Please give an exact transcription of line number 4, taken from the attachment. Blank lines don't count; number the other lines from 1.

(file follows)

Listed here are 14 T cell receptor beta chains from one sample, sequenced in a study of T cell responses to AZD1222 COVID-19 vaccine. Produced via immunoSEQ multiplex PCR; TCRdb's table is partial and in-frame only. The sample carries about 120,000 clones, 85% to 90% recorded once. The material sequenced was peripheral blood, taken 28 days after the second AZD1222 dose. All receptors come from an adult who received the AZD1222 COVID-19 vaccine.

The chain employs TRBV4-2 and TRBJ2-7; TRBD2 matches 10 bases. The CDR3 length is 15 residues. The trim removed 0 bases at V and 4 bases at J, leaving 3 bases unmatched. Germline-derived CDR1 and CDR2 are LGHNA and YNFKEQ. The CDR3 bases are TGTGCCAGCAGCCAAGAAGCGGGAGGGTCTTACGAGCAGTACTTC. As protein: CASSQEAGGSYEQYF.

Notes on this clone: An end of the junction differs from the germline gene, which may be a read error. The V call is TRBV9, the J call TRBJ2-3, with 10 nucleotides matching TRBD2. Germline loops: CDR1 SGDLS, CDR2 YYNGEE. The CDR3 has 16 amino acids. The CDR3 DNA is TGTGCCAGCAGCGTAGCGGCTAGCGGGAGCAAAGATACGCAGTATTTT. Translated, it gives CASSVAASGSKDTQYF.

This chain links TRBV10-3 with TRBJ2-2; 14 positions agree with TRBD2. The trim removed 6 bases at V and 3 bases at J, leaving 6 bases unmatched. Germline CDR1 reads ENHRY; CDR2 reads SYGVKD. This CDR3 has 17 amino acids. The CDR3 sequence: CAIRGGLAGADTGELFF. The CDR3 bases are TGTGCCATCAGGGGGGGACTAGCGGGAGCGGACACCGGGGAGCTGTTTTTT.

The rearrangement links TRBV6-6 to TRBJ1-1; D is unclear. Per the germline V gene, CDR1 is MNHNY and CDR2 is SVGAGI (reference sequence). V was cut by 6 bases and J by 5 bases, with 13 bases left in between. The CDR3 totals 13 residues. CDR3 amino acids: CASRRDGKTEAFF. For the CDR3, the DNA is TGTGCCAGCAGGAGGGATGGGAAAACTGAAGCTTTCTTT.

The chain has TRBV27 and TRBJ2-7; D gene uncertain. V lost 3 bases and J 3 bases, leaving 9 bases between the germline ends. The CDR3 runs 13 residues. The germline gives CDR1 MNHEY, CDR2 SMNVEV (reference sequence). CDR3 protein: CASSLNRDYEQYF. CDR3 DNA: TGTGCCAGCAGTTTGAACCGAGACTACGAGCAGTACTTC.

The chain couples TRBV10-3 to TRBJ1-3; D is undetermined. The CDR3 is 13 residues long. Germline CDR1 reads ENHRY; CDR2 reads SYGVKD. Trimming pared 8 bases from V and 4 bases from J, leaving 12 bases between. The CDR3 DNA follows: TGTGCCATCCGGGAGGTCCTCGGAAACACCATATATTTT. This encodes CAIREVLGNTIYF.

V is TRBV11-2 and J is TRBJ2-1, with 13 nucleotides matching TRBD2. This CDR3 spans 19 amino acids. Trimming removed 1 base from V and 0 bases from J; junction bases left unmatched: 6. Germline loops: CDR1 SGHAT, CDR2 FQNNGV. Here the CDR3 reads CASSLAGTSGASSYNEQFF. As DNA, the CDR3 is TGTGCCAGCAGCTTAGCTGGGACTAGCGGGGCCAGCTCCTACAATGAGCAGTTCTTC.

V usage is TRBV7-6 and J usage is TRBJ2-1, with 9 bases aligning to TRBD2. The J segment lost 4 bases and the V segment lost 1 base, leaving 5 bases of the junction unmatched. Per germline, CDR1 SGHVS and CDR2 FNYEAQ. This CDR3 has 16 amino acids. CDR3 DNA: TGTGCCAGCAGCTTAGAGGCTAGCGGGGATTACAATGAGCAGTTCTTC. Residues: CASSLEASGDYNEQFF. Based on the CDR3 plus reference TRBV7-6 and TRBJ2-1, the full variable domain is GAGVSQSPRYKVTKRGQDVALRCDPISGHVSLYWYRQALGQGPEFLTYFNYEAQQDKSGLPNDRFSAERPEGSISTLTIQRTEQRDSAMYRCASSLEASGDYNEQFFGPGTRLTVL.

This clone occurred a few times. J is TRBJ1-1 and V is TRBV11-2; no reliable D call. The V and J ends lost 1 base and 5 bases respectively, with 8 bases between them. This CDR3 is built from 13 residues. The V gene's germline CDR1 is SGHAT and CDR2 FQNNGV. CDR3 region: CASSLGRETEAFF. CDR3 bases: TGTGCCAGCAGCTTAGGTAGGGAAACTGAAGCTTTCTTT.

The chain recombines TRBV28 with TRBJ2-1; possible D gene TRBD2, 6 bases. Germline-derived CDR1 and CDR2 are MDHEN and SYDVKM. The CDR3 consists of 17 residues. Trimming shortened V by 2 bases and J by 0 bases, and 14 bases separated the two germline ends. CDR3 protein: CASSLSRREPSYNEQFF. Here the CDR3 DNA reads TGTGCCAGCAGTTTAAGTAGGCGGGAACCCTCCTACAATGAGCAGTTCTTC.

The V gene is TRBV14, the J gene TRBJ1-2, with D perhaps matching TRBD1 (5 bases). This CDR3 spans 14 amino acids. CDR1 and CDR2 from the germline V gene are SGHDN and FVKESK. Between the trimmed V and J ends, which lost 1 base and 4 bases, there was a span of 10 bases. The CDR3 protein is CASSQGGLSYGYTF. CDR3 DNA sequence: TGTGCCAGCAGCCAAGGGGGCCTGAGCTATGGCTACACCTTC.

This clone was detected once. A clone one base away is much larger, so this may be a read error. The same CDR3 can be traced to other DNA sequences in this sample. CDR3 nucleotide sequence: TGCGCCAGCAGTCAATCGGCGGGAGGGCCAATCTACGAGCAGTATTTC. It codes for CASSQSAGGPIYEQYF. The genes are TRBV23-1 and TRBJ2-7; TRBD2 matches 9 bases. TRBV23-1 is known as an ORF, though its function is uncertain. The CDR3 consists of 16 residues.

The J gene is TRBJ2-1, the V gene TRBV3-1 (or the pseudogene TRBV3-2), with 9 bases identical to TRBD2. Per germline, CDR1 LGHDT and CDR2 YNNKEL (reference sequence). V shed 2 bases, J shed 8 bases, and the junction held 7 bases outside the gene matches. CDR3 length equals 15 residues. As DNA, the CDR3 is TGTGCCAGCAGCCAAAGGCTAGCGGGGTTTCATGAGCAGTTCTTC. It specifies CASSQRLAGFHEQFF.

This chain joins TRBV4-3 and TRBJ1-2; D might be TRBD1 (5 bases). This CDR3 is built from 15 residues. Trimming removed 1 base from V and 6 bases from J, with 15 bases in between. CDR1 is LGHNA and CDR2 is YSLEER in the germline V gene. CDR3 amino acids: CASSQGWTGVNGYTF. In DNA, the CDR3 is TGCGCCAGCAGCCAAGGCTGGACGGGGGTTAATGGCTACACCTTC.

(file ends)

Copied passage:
This chain links TRBV10-3 with TRBJ2-2; 14 positions agree with TRBD2. The trim removed 6 bases at V and 3 bases at J, leaving 6 bases unmatched. Germline CDR1 reads ENHRY; CDR2 reads SYGVKD. This CDR3 has 17 amino acids. The CDR3 sequence: CAIRGGLAGADTGELFF. The CDR3 bases are TGTGCCATCAGGGGGGGACTAGCGGGAGCGGACACCGGGGAGCTGTTTTTT.